Zurück zum Zitat Henderson, H., The Inter-War Years and Other Papers (ed. by Clay, H.), Oxford: Clarendon Press, 1955. Henderson, H., The Inter-War Years and Other Papers (ed. by Clay, H.), Oxford: Clarendon Press, 1955.
Zurück zum Zitat Keynes, J.M., “The Income and Fiscal Potential of Great Britain”, Economic Journal, December 1939 (JMK.22, pp.52–66). Keynes, J.M., “The Income and Fiscal Potential of Great Britain”, Economic Journal, December 1939 (JMK.22, pp.52–66).
Zurück zum Zitat Meade, J.E. and Stone, R., “The Construction of Tables of National Income, Expenditure, Savings and Investment”, Economic Journal, Vol.51, 1941 (in Howson, ed. 1988, 8). Meade, J.E. and Stone, R., “The Construction of Tables of National Income, Expenditure, Savings and Investment”, Economic Journal, Vol.51, 1941 (in Howson, ed. 1988, 8).
Zurück zum Zitat Ministry of Reconstruction, The White Paper on Employment Policy, Cmd 6527, 1944a. Ministry of Reconstruction, The White Paper on Employment Policy, Cmd 6527, 1944a.
Zurück zum Zitat Peden, G.C., British Rearmament and the Treasury 1932–1939, Scottish Academic Press, 1979. Peden, G.C., British Rearmament and the Treasury 1932–1939, Scottish Academic Press, 1979.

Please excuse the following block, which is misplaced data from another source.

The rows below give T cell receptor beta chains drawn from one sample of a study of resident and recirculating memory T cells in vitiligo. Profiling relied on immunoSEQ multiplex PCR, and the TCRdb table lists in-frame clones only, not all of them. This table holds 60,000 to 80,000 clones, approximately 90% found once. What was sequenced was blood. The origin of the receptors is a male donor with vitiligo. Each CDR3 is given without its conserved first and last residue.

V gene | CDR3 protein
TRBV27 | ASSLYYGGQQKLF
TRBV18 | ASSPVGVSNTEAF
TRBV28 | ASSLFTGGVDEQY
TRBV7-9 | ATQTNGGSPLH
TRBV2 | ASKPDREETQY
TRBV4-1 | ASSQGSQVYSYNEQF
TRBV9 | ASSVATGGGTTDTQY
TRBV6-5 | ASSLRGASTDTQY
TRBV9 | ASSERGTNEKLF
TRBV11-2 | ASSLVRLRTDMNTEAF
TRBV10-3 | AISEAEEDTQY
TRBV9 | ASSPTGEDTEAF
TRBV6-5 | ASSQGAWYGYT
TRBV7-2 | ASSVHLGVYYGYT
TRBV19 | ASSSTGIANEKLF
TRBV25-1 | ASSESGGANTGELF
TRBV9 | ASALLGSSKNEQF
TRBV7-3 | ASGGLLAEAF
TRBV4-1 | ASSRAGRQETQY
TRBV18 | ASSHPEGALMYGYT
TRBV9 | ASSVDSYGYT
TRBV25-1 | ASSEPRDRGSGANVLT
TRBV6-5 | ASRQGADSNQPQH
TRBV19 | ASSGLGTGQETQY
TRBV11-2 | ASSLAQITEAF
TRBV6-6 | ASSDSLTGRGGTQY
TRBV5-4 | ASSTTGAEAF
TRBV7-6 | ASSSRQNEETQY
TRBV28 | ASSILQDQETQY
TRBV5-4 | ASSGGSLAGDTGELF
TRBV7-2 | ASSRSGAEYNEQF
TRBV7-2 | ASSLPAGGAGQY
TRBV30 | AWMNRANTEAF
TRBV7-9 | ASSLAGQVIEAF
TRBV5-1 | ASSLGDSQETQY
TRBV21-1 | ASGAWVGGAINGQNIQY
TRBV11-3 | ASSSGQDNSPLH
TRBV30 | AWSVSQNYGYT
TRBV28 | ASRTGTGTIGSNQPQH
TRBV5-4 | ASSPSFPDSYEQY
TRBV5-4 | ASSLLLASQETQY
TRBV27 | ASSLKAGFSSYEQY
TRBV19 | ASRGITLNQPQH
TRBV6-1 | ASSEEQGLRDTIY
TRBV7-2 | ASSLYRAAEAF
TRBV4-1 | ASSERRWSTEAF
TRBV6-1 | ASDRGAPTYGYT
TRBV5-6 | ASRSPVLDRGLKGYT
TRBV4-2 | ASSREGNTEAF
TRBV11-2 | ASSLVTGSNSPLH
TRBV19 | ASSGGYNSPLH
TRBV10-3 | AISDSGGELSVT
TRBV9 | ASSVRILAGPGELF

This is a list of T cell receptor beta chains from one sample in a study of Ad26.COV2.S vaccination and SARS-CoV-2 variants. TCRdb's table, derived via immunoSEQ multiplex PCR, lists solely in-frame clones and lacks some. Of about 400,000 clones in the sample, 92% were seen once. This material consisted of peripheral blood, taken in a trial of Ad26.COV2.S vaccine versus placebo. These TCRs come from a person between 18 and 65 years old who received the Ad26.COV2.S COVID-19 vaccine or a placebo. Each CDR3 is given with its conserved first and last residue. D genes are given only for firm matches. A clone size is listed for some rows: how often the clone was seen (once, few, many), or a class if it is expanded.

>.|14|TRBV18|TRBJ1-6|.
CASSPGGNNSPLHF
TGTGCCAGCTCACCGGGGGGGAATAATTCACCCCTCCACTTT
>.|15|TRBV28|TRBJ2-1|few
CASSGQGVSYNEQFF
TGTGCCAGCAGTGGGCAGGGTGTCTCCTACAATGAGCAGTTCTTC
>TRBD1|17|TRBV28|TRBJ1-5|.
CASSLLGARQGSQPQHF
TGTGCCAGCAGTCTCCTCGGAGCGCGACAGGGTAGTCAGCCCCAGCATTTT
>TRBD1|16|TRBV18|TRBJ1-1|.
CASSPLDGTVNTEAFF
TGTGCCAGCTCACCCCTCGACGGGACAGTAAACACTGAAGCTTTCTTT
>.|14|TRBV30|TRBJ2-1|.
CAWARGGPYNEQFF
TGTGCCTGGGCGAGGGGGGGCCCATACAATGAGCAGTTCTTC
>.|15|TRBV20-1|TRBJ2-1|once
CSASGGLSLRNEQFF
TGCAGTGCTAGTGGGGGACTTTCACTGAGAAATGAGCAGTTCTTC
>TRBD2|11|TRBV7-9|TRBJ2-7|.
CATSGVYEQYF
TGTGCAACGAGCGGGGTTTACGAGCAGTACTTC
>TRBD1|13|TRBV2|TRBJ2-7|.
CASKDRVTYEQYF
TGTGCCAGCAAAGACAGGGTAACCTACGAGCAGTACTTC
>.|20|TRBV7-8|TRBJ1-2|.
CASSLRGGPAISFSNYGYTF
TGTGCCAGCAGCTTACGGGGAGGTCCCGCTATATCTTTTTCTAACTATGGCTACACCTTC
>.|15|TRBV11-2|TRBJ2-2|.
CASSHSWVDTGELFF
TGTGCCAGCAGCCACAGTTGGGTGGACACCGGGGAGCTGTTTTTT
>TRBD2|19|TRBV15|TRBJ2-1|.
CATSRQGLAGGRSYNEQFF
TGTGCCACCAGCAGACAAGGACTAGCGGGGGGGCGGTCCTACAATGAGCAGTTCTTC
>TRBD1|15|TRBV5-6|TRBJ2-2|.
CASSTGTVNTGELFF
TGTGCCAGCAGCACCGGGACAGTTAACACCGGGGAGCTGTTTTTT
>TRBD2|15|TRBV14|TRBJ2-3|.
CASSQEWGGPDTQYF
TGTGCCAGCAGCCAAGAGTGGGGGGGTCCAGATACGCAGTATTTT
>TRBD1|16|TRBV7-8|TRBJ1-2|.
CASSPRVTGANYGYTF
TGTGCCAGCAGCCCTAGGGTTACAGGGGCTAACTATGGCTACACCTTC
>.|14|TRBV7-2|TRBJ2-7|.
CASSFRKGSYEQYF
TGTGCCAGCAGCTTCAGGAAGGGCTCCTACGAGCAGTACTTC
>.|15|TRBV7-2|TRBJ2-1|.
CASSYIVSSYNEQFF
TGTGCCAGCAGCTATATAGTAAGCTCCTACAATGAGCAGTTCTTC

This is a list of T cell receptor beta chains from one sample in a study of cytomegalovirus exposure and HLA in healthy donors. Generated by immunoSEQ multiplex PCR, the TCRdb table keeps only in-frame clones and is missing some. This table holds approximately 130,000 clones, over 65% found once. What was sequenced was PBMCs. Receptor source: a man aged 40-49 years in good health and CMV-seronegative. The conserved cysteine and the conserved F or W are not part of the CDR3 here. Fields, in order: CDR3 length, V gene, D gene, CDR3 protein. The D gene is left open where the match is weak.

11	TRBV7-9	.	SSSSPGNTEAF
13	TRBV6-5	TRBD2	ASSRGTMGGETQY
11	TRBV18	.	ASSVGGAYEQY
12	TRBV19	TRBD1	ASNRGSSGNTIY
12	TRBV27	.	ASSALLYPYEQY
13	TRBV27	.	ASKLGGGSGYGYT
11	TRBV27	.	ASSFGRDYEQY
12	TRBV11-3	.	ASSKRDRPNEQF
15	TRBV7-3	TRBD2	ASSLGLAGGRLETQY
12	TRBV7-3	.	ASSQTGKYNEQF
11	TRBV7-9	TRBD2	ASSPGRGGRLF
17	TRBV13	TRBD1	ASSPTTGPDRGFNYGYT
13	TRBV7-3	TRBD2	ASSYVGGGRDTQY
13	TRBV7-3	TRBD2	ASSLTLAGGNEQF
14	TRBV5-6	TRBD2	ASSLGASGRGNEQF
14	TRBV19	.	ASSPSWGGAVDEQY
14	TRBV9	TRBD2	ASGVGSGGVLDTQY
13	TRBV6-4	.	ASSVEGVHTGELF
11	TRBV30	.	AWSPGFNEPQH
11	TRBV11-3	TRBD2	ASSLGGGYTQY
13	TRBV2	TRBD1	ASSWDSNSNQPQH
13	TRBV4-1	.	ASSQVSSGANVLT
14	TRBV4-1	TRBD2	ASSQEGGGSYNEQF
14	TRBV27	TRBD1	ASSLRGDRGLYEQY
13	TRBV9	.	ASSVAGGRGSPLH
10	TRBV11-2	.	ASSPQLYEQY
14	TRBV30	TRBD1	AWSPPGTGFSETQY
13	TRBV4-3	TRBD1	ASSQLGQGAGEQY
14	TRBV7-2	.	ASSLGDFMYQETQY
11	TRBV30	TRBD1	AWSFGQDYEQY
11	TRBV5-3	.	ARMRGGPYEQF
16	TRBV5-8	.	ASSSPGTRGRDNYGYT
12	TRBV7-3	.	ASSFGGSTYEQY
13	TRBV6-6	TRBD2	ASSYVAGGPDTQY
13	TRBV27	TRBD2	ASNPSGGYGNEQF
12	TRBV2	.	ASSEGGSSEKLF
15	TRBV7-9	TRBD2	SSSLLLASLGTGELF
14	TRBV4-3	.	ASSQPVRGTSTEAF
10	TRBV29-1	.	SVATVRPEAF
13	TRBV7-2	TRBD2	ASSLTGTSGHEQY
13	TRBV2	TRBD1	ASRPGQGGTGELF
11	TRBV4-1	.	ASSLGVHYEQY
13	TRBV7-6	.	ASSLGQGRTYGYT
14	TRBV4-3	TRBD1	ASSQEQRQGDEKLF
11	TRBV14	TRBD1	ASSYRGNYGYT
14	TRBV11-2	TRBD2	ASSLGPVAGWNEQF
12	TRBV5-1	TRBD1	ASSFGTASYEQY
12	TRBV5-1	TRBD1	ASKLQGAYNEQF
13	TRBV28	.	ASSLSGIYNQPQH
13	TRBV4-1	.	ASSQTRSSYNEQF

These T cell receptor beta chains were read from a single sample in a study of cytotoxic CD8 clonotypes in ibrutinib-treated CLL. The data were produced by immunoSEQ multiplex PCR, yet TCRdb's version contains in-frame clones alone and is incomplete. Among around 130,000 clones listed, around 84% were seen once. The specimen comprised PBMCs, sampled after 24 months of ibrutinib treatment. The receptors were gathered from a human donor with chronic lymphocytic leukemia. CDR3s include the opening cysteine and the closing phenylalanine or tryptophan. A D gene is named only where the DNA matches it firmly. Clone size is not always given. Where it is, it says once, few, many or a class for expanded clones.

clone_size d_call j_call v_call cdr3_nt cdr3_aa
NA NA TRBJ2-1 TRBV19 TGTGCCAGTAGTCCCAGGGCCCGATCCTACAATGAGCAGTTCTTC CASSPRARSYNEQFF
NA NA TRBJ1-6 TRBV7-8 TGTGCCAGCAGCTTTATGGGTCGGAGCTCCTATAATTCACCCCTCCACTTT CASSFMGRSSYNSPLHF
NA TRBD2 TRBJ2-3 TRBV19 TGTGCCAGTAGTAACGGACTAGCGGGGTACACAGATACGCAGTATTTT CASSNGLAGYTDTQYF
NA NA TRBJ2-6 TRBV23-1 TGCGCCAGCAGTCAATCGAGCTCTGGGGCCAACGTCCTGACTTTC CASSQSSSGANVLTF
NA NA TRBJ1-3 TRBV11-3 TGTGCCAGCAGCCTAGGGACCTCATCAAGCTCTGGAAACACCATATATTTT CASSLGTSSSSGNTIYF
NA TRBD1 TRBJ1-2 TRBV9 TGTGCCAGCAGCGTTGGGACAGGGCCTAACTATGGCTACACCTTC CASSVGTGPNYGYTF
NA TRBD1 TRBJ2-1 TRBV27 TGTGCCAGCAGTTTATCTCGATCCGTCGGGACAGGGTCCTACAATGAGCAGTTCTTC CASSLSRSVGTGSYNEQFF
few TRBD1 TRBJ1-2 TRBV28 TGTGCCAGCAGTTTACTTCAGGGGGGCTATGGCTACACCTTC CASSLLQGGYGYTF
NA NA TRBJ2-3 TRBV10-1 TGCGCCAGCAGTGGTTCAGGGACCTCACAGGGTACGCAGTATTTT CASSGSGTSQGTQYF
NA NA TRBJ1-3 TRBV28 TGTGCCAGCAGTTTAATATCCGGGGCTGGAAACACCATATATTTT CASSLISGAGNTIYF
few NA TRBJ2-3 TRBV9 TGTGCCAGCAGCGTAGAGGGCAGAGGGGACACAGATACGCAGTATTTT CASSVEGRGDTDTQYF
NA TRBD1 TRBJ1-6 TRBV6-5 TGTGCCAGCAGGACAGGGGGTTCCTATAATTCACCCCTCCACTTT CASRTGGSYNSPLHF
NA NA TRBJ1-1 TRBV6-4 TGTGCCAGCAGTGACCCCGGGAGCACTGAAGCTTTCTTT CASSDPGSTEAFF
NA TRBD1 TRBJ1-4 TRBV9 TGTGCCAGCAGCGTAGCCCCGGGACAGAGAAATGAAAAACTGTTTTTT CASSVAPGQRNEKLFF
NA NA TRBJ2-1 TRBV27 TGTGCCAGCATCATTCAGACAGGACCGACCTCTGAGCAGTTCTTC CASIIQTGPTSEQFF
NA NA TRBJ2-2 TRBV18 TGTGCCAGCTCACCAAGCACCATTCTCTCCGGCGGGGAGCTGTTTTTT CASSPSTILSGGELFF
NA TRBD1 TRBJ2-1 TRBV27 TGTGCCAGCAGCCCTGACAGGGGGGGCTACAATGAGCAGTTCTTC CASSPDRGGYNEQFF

Zurück zum Zitat Peden, G.C. ed., Keynes and His Critics: Treasury Responses to the Keynesian Revolution 1925–1946, Oxford: Oxford University Press, 2004. Peden, G.C. ed., Keynes and His Critics: Treasury Responses to the Keynesian Revolution 1925–1946, Oxford: Oxford University Press, 2004.
Zurück zum Zitat Robbins, L., The Great Depression, London: Macmillan, 1934. Robbins, L., The Great Depression, London: Macmillan, 1934.
Zurück zum Zitat Robbins, L., “On the Relations between Politics and Economics”, 1961a (in Robbins, 1963). Robbins, L., “On the Relations between Politics and Economics”, 1961a (in Robbins, 1963).
Zurück zum Zitat Tinbergen, J., A Method and Its Application to Investment Activity, League of Nations, 1939a. Tinbergen, J., A Method and Its Application to Investment Activity, League of Nations, 1939a.
Metadaten
Titel
Keynes’s Employment Policy in the Making
verfasst von
Toshiaki Hirai
Copyright-Jahr
2024
DOI
https://doi.org/10.1007/978-3-031-40135-0_9